Women's Project


Podcasts featuring CWC exoneree Kristine Bunch

CWC exoneree Kristine Bunch is a tireless advocate for justice. In many different settings she has told the painful story of her wrongful conviction for the accidental death of her son - always with the objective of shedding light on the issues of false forensic science and serious flaws in the criminal justice system. Here are some recent podcasts featuring Kristine:

Everyday Law podcast

Actual Innocence podcast

Court Junkie podcast part I

Court Junkie podcast part II

Kristine Bunch


Women's Project files amicus brief in Minnesota Supreme Court

The CWC Women's Project has filed an amicus brief in the Minnesota Supreme Court on behalf of Danna Back, a woman wrongfully convicted of second degree manslaughter. The actual perpetrator was an acquaintance of Ms. Back, and the high court overturned her conviction after holding she was not legally responsible for the perpetrator's actions. State prosecutors are nonetheless attempting to block her bid for compensation for the years she spent in prison. The Innocence Network has also filed an amicus brief in support of Ms. Back.


Amanda Knox tackles women and false confessions

We highly recommend this article by exoneree Amanda Knox, making the case for more research on how women experience interrogation tactics. The article quotes Women's Project Co-Director Judy Royal and cites an article by CWC attorneys Andrea Lewis and Sara Sommervold on the role of stereotypes in the wrongful conviction of women.

Amanda Knox

Amanda Knox: Why Do Innocent Women Confess to Crimes They Didn’t Commit?


Women's Project screens San Antonio Four documentary

On September 29, 2016, the Women's Project hosted a screening of Southwest of Salem: The Story of the San Antonio Four. The San Antonio Four are Kristie Mayhugh, Elizabeth Ramirez, Cassandra Rivera and Anna Vasquez, four Latina lesbians wrongfully convicted in 1997 sexually abusing two children. Their attorney, Mike Ware, began the program by discussing the recently passed Texas junk science law that helped free them. Following the film screening, these inspiring women discussed their experience and their continuing efforts to clear their names and answered questions from the audience. Event page Facebook photo album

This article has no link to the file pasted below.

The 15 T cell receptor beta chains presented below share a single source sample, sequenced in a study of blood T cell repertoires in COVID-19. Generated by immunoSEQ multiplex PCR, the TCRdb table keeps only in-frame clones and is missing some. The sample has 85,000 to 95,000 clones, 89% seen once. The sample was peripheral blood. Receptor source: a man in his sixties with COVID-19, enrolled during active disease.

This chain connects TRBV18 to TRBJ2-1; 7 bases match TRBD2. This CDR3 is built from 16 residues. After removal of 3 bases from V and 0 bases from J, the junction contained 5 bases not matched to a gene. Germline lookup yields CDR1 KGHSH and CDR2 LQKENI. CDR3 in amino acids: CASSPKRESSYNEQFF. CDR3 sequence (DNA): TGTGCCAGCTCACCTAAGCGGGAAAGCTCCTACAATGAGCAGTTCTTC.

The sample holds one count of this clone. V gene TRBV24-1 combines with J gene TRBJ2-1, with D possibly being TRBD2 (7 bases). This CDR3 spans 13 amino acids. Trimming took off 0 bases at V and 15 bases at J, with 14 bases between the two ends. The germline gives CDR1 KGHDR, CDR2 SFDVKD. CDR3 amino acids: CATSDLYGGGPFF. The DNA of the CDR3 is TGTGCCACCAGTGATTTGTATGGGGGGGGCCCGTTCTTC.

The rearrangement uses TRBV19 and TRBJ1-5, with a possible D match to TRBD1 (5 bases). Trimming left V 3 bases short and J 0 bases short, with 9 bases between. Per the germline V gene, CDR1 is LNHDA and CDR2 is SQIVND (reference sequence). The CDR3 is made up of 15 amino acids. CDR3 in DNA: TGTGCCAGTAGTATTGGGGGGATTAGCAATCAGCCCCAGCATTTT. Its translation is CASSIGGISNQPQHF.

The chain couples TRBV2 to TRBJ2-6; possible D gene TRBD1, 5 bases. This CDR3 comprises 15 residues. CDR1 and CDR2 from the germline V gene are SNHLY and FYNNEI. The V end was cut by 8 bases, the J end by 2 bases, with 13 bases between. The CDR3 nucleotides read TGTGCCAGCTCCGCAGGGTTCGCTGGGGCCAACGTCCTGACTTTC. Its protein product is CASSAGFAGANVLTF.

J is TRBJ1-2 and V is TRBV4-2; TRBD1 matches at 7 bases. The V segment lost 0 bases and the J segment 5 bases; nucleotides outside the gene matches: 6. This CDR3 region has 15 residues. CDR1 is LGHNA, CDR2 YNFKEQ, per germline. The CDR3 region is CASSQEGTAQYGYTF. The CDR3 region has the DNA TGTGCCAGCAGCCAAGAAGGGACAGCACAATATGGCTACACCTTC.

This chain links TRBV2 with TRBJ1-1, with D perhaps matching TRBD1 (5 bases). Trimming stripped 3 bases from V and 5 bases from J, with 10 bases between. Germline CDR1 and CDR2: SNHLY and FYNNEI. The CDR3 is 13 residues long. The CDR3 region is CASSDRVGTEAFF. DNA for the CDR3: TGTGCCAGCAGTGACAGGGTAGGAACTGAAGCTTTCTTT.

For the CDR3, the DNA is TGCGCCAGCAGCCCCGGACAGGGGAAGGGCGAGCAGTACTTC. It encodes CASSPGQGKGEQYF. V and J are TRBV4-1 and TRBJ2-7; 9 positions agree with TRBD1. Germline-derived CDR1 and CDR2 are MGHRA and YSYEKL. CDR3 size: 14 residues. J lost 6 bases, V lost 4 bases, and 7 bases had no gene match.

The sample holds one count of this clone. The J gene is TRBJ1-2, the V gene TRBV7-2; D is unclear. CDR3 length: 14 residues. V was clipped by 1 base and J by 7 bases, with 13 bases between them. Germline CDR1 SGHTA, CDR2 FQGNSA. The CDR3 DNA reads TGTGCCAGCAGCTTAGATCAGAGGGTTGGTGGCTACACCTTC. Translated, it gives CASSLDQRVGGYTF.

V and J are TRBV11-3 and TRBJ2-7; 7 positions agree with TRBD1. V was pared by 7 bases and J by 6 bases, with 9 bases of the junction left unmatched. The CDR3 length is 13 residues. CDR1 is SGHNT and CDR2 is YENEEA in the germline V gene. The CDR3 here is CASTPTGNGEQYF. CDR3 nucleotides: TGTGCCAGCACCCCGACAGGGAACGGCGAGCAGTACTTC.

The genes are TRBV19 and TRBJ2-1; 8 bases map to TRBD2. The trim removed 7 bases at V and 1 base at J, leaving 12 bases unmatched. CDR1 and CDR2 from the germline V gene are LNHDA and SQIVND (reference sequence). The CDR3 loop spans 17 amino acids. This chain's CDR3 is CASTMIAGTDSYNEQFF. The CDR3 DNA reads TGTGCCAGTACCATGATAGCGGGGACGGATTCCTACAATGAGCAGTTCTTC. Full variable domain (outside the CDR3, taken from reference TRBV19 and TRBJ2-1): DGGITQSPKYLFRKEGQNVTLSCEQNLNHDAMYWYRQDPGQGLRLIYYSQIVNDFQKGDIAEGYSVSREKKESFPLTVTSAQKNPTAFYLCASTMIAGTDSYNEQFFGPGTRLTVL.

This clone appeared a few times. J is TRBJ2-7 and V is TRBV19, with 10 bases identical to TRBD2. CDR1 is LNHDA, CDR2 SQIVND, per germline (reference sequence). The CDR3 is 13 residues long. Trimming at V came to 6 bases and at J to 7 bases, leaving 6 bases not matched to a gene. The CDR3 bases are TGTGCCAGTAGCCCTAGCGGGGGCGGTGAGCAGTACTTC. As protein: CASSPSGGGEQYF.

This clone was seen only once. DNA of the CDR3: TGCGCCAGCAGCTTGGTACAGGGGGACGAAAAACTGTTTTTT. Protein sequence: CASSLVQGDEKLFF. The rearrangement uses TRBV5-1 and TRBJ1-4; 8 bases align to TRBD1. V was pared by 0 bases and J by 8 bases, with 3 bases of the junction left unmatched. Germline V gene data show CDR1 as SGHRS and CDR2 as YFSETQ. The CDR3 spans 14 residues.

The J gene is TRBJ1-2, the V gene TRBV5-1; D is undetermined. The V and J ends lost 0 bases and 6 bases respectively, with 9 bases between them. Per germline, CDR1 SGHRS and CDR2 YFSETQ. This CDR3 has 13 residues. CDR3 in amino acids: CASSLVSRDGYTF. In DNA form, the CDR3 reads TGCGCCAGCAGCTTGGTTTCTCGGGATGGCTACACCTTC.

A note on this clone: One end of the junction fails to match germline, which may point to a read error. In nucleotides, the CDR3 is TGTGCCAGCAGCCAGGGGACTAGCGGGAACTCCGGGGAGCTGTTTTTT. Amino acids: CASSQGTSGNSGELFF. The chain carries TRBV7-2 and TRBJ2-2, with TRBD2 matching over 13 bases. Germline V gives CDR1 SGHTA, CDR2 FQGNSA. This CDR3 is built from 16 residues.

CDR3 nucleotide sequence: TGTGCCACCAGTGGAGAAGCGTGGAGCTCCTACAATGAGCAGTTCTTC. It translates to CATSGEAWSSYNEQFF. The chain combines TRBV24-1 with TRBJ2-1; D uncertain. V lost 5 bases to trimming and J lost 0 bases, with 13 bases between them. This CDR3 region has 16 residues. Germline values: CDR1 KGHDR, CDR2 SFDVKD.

CWC staff and San Antonio Four


Women's Project Featured in Mother Jones Magazine


Kristine Bunch

The attorneys of the Women’s Project, and Center on Wrongful Convictions client Kristine Bunch, are featured in an in-depth article by Molly Redden in the current issue of Mother Jones. The article discusses Kristine’s case, the reasons behind the formation of the Women’s Project, and some of the unique characteristics of Women’s Project cases. Andrea Lewis, Kristine Bunch, and Karen Daniel were interviewed on August 5, 2015, on HuffPost Live #FreeSpeechZone.


Why Women's Cases Are Different

Innocent women accused of heinous crimes face extraordinary challenges. In many cases, they are suspected of harming their children or other loved ones. As a result, when under investigation, they may be coping with deep personal loss, rendering them especially vulnerable to high-pressure interrogation tactics that can lead to false confessions or seemingly inculpatory statements. When women—traditionally viewed as nurturers and protectors—are accused of murdering or sexually abusing children, they are particularly reviled by society, including, of course, police, prosecutors, judges, jurors, and witnesses.

40% of female exonerees were convicted harming children or loved ones in their care.



In cases in which no crime has occurred—such as accidental or natural deaths that are mistaken for homicides—the evidence is often entirely circumstantial. DNA evidence, the gold standard for exonerating the innocent, has been central to less than 3% of women's exonerations (compared to 22% of men's exonerations). In circumstantial cases, other types of forensic evidence may play an unusually large role, yet the evidence may be erroneous. More than a third of exonerated women's cases involved flawed or misleading forensic evidence.

Two-thirds of female exonerees were convicted in cases in which no crime occurred.

*Statistics on this webpage are derived from the National Registry of Exonerations and are reasonably current but may not be fully up to date.